Bully Watch has partnered with Protect Our Pets and the Campaign for Evidence-Based Regulation of Dangerous Dogs to launch a new report looking at the science and regulation of American Bully type dogs and their dog attack risk.
We find that the rise of dog fatalities can be explained directly by the introduction of the American Bully to the UK.
Despite representing less than 1% of UK dogs it has inflicted an astonishing 44% of all attacks this year, and 75% of all deaths in the last three years. These figures establish the American Bully breed as an outlier, being 270x more deadly than the rest of the dog population. At least 3 of the victims since 2022 have been experienced professional dog handlers, including Adam Watts who had decades of experience rehabilitating abused dogs.
We have scoured through the academic literature on dog aggression. We find that recent research finds a strong link between dog breed and aggressive behaviour with fighting type dogs having at least a 6x overrepresentation
among severe attacks and an even higher propensity to kill.
In addition to our own tracker, we present our FOI data from local police forces across the country. The Metropolitan Police has seen the American Bully grow from an insignificant proportion of dogs seized to the most commonly seized dog in 2023. This was also true for South Yorkshire police, Gwent Police, Cleveland, Greater Manchester, and Lincolnshire Police forces.
Recent high quality academic studies supports the notion that different dog breeds have distinct behavioral traits, including varying levels of aggression, which are genetically heritable; studies indicate that breeds like pit bulls, specifically bred for fighting, are more prone to aggressive behavior.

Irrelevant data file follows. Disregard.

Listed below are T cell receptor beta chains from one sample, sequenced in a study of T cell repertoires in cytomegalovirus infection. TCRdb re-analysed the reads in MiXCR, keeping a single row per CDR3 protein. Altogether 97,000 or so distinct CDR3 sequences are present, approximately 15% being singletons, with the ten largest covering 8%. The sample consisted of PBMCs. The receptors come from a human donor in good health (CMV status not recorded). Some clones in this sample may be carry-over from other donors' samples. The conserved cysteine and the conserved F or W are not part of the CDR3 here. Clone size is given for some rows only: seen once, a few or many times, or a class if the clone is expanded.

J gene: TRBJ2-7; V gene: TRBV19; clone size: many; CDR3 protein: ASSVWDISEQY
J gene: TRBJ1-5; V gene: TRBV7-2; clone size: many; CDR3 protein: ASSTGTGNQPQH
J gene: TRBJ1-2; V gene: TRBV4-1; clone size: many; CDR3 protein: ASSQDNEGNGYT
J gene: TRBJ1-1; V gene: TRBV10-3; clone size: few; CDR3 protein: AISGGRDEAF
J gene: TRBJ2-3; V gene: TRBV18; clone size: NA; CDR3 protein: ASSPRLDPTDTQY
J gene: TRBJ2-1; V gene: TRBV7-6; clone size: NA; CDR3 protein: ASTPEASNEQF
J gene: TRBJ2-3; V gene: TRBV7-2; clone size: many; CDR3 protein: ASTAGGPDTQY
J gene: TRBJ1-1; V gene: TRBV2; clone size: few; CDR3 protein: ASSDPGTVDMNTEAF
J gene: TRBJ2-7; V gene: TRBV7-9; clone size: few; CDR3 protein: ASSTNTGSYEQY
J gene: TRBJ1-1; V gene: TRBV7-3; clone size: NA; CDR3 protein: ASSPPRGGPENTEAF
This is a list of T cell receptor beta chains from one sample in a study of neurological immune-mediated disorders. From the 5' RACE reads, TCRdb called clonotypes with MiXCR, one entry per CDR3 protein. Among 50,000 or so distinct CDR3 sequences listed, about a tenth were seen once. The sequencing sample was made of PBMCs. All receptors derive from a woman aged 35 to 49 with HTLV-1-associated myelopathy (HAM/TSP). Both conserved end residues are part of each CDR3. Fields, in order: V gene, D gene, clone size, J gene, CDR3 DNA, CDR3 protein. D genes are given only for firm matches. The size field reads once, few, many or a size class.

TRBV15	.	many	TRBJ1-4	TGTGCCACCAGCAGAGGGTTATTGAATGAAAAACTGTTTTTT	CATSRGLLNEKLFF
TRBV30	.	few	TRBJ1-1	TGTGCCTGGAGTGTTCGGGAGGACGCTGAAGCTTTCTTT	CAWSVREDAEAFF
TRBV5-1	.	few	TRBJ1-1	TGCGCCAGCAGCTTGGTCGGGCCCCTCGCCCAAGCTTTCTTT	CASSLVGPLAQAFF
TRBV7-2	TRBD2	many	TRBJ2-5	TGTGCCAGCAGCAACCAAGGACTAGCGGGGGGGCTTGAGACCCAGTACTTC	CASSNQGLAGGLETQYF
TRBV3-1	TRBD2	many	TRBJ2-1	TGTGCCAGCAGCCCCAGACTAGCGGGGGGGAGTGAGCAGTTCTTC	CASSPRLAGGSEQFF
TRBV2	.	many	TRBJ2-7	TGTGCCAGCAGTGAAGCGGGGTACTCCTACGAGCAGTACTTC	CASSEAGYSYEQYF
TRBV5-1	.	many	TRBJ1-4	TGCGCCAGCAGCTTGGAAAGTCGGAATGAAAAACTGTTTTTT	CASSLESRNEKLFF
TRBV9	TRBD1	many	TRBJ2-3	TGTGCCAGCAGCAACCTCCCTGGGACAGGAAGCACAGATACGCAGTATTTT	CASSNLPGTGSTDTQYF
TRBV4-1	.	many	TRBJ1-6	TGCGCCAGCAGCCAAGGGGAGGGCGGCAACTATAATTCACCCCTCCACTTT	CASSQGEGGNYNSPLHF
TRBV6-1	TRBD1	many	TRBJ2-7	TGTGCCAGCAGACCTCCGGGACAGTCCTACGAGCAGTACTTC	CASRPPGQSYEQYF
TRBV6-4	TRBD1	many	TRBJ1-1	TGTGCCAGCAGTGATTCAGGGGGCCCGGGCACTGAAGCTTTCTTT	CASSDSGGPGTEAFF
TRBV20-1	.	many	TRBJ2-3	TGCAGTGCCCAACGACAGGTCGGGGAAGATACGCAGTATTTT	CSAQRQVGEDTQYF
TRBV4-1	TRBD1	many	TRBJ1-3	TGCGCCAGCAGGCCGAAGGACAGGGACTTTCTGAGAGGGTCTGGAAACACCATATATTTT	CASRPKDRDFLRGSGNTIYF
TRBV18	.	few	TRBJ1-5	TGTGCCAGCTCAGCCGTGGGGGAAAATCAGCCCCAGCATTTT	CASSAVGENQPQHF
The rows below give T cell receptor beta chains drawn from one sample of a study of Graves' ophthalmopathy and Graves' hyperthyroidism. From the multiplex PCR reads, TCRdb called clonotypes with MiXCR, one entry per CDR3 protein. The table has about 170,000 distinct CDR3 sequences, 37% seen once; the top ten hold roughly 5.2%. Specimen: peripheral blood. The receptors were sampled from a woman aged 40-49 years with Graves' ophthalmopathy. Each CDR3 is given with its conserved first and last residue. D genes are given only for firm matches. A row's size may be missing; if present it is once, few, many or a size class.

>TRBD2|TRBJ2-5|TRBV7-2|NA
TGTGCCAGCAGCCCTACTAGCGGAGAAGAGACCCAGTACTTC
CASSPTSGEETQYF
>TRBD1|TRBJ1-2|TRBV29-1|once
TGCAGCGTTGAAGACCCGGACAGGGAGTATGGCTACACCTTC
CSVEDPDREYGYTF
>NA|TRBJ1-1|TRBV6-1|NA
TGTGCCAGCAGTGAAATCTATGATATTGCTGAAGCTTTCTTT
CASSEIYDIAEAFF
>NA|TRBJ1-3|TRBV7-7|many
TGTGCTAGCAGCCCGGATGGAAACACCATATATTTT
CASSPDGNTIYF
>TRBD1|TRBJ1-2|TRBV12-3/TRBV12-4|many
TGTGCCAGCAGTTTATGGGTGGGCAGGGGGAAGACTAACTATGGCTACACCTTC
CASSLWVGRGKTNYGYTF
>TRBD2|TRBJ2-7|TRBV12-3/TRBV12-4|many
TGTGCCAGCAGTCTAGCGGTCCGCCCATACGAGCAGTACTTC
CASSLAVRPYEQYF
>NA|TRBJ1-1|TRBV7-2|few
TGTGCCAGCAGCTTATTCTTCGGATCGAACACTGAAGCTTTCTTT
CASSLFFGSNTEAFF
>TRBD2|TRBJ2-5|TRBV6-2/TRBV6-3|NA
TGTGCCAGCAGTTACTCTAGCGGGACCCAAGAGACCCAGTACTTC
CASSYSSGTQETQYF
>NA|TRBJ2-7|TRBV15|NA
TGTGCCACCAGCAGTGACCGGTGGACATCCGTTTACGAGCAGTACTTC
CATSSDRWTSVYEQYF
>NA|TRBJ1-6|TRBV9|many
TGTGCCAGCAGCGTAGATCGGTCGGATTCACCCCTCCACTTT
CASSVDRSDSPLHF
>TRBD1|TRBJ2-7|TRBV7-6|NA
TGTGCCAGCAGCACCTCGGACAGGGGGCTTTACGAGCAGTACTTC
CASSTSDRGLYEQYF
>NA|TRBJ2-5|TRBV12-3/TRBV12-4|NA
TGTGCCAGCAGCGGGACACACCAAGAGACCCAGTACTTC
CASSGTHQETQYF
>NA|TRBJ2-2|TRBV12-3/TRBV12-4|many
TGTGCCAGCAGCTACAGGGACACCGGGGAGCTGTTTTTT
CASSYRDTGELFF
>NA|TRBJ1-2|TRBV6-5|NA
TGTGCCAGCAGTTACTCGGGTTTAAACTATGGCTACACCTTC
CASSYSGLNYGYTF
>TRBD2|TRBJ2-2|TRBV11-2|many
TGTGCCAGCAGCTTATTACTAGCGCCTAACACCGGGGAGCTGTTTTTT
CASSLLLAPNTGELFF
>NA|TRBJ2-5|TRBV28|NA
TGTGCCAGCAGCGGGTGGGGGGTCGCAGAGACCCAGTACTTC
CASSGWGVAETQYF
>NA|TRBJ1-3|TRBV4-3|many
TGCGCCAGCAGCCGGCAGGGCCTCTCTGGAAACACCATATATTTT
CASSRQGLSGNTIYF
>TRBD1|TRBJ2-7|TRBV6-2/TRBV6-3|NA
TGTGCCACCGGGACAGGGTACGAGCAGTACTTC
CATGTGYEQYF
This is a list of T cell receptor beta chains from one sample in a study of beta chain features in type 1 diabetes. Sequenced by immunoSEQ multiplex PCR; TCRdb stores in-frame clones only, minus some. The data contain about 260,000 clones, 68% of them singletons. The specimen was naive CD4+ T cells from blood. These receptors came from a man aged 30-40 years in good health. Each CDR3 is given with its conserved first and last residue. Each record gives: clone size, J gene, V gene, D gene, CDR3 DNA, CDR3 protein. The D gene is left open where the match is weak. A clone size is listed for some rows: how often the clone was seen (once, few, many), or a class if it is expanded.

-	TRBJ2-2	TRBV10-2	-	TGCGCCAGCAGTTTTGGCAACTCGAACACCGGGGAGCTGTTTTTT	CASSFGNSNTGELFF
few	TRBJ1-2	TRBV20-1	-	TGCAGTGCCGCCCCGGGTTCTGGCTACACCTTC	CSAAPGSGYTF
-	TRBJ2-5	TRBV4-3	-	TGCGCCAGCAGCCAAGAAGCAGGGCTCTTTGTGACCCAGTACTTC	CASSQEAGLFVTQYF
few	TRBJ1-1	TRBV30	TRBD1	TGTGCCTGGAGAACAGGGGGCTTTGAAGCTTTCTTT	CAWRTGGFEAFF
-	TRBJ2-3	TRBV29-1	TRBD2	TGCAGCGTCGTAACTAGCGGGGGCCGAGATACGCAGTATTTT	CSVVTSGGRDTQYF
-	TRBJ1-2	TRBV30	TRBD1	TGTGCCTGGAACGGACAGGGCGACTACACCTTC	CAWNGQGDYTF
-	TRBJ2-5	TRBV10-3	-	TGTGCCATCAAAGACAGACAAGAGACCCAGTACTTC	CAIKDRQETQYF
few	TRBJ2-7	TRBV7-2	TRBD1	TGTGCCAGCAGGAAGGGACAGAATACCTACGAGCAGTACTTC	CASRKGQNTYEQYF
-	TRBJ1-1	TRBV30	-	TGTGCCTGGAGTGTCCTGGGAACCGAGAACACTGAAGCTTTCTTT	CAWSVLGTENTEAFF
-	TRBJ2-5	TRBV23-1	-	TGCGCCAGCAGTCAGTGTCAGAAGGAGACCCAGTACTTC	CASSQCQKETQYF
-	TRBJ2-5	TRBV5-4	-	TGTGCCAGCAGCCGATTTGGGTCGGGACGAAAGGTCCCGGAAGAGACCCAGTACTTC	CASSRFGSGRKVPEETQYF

Scientific consensus and multiple peer-reviewed studies indicate that breed is linked to the severity of injuries caused by dog bites. From 2018 to 2021, 17 peer-reviewed scientific papers based on hospital data were identified which all showed that pit bull-type dogs were responsible for the most dog bites requiring hospitalisation and resulted in significant injuries. Despite making up only 6% of the U.S. dog population, pit bulls are involved in about 50% of attacks that result in hospitalization, with their bites causing more extensive and complex damage.
Studies show that breed-specific legislation (BSL) effectively reduces severe dog attacks and hospitalizations. The introduction of BSL in Catalonia and Manitoba, Canada, led to significant reductions in hospitalizations due to dog bites. The repeal of BSL in the Netherlands led to public support for its reinstatement. Multiple jurisdictions, including 550 in the U.S. and 32 countries, have adopted BSL to mitigate risks associated with certain breeds.
The government is urged to quickly address the risks of the American Bully breed through two main options:
- Use the Dangerous Dogs Act 1991 to add the American Bully to the list of banned dogs, enabling immediate enforcement measures like seizure and muzzling.
- Update guidance to categorize the American Bully as a “pit bull-type,” aligning with its recognized characteristics and parentage.
Both actions would restore the Dangerous Dogs Act’s original intent and mitigate risks to pets and children. Once that is complete, we urge the Government to enact longer term reform including:
- Consolidate Legislation: Merge existing dog control laws like the Dangerous Dogs Act 1991 and the Animal Welfare Act 2006 to simplify enforcement and clarify owner responsibilities.
- Centralized Database: Establish a database to collect data on dog bite incidents, including breed, to inform public safety measures and research.
- Tougher Penalties: Increase penalties for irresponsible dog owners and criminalize fatal dog-on-dog attacks.
- Regulate Breeders: Enforce stricter regulations on dog breeders, particularly those operating illegally or unethically.
- Mandatory Insurance: Require all dog owners to have health and third-party insurance, incentivizing proper training and responsibility.
For further information about our report please contact email@example.com